Increased production of an Ethiopian crop called the enset, also known as the false banana, could help reduce global hunger and address climate change, scientists have concluded.
'This is a crop that can play a really important role in addressing food security and sustainable development,' one of the report’s authors, Dr Wendawek Abebe of Hawassa University in Awasa, told the BBC.
A close relative of the banana, the enset plant’s fruit is inedible but its stem and roots are used in the south-west of Ethiopia to make porridge and bread.
Around 20m people are said to be reliant on enset as a staple food, but the report found it could eventually feed more than 100m people.
“Expanding the range of cultivation of currently underutilised crops has significant potential to support the diversification and resilience of global agrisystems under climate change,” says a summary conclusion on the website IOP Science.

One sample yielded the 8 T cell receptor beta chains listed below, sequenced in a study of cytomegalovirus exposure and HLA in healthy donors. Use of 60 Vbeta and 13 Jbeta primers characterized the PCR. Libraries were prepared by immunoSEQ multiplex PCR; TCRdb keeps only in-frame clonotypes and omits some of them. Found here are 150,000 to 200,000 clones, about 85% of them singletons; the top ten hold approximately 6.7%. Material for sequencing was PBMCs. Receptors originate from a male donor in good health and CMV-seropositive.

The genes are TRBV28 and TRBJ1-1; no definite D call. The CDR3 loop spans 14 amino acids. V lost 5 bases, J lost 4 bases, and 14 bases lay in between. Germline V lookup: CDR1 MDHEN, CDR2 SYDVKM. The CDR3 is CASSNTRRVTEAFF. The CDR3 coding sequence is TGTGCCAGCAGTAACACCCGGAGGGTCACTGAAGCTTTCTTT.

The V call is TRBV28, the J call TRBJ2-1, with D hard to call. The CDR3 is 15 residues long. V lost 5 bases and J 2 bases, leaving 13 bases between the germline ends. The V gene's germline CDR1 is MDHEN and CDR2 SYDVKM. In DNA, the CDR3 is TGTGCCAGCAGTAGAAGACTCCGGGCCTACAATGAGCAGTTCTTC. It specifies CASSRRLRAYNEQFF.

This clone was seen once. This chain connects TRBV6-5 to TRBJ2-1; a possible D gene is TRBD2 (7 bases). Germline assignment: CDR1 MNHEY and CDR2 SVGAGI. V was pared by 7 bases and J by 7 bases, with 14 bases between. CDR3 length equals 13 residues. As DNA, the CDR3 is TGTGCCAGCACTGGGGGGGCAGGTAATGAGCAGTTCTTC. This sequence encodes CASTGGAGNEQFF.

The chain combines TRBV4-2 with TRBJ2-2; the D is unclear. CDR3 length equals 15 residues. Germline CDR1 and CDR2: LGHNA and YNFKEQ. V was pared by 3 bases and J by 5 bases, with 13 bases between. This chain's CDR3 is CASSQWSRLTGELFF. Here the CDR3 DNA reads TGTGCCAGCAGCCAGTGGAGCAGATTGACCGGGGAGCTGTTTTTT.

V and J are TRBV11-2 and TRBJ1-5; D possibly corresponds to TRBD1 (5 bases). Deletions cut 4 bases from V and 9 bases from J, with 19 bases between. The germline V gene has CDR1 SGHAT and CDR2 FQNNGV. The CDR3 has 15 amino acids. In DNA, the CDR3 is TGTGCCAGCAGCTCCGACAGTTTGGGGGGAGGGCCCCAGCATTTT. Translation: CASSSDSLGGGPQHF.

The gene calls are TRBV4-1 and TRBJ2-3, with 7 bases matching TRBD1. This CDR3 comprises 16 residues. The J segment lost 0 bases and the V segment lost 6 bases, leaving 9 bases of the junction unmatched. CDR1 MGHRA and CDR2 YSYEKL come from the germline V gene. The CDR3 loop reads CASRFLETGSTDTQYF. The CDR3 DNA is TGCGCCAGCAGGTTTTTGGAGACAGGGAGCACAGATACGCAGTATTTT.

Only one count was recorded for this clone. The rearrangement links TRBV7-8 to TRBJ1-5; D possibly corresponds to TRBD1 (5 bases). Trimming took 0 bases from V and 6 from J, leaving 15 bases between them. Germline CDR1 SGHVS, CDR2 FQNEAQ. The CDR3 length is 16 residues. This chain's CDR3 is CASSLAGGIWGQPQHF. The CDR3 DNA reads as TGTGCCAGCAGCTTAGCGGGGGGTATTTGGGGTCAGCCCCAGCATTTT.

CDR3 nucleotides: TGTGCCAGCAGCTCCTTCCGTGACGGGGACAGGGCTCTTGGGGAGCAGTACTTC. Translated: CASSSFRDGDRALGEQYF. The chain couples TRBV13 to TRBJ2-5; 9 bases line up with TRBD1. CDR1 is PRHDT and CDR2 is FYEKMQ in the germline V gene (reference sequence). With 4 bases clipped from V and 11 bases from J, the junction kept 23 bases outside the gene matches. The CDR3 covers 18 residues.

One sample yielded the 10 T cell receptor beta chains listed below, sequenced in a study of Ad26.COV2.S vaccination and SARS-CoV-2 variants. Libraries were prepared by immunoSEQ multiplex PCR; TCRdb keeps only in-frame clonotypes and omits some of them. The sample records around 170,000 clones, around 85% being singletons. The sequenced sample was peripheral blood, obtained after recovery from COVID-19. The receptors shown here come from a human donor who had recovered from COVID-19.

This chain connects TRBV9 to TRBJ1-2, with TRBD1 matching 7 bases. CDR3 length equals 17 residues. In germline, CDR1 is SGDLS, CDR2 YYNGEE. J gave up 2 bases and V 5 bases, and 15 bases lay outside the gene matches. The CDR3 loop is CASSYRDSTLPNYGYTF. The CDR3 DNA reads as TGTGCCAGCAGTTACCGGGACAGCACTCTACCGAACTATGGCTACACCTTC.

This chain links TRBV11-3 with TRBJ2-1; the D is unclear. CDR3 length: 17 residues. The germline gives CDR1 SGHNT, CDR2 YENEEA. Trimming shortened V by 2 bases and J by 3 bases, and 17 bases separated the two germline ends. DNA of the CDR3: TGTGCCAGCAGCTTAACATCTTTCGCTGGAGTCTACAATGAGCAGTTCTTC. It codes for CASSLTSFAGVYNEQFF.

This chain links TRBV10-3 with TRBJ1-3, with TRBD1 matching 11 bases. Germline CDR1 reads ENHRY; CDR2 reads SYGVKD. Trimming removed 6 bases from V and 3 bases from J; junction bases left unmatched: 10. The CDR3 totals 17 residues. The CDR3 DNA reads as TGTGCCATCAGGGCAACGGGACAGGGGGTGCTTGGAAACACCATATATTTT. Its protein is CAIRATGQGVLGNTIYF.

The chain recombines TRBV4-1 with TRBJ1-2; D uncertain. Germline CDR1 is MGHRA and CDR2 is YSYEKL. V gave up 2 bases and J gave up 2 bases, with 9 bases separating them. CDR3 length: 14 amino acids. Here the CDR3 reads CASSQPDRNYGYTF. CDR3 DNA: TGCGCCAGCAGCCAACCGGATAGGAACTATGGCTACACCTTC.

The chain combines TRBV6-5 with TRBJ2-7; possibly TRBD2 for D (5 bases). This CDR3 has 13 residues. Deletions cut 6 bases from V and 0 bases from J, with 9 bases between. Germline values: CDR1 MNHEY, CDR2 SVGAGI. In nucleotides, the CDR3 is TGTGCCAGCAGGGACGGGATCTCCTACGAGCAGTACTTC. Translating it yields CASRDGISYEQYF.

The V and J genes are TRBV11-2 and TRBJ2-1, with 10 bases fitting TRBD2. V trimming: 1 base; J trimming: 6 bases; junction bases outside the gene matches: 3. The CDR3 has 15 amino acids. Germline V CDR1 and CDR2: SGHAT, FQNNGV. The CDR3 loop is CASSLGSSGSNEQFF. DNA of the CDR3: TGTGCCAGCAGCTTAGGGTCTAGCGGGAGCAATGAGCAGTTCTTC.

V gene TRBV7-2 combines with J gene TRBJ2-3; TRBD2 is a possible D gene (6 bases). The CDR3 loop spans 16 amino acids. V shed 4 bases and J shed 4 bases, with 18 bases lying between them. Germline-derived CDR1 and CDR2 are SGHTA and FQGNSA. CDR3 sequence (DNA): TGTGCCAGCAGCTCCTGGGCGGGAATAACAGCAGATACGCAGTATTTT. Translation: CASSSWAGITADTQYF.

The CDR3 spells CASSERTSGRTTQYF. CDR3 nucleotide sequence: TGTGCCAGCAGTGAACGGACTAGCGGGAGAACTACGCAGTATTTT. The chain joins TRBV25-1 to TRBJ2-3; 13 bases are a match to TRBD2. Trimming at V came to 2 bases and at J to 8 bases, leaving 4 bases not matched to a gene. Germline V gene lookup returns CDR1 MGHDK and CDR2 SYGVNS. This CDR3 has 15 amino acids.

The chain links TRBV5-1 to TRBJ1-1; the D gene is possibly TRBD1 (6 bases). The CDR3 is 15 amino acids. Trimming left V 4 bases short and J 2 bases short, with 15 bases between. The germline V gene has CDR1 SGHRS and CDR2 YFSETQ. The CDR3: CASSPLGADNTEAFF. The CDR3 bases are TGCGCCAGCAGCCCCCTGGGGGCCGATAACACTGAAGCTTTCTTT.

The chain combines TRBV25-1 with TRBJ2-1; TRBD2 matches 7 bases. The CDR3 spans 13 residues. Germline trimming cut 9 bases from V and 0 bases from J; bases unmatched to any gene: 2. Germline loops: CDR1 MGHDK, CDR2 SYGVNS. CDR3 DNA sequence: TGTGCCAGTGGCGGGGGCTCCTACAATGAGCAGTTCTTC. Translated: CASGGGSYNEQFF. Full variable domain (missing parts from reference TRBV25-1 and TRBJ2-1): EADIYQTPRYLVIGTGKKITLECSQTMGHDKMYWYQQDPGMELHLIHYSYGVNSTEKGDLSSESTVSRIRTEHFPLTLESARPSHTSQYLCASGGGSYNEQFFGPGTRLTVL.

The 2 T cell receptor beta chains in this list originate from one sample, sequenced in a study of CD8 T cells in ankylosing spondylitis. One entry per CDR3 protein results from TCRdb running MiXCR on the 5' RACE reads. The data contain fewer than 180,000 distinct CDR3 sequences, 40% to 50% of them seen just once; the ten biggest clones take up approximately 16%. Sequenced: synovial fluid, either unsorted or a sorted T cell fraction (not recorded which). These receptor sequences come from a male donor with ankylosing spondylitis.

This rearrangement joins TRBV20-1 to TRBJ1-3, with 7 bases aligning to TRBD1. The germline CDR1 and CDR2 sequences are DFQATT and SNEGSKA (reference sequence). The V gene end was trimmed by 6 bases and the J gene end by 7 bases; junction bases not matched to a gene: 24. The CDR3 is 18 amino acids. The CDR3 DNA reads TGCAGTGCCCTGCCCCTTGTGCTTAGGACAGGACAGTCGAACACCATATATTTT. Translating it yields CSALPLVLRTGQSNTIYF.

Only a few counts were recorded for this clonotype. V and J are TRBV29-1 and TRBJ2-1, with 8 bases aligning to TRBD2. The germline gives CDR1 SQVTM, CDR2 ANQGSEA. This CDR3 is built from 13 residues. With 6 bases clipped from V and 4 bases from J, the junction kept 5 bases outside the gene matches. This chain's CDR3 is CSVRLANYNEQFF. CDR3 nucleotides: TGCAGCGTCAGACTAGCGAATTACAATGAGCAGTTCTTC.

“An extensive wild distribution suggests that a much larger region may be climatically suitable for cultivation.”
To increase and expand its production beyond that, however, will require further research into its suitability in other production areas and climates, the authors added.
“Whilst this represents a challenge to existing agrisystem and food networks, it is also an opportunity to adopt an improved suite of climate-resilient crops with multiple food security co-benefits.”